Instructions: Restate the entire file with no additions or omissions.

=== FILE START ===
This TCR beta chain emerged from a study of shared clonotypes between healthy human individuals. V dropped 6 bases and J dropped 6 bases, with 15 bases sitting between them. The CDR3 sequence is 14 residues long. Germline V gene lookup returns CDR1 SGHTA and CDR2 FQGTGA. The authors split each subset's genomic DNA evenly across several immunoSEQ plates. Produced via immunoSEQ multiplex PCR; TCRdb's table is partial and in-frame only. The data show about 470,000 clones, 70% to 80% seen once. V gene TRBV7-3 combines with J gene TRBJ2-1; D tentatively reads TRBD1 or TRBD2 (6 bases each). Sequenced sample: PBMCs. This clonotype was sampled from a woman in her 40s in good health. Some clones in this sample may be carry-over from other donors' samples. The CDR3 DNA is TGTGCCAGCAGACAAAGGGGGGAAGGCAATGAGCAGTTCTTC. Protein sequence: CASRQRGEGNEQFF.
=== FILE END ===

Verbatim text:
This TCR beta chain emerged from a study of shared clonotypes between healthy human individuals. V dropped 6 bases and J dropped 6 bases, with 15 bases sitting between them. The CDR3 sequence is 14 residues long. Germline V gene lookup returns CDR1 SGHTA and CDR2 FQGTGA. The authors split each subset's genomic DNA evenly across several immunoSEQ plates. Produced via immunoSEQ multiplex PCR; TCRdb's table is partial and in-frame only. The data show about 470,000 clones, 70% to 80% seen once. V gene TRBV7-3 combines with J gene TRBJ2-1; D tentatively reads TRBD1 or TRBD2 (6 bases each). Sequenced sample: PBMCs. This clonotype was sampled from a woman in her 40s in good health. Some clones in this sample may be carry-over from other donors' samples. The CDR3 DNA is TGTGCCAGCAGACAAAGGGGGGAAGGCAATGAGCAGTTCTTC. Protein sequence: CASRQRGEGNEQFF.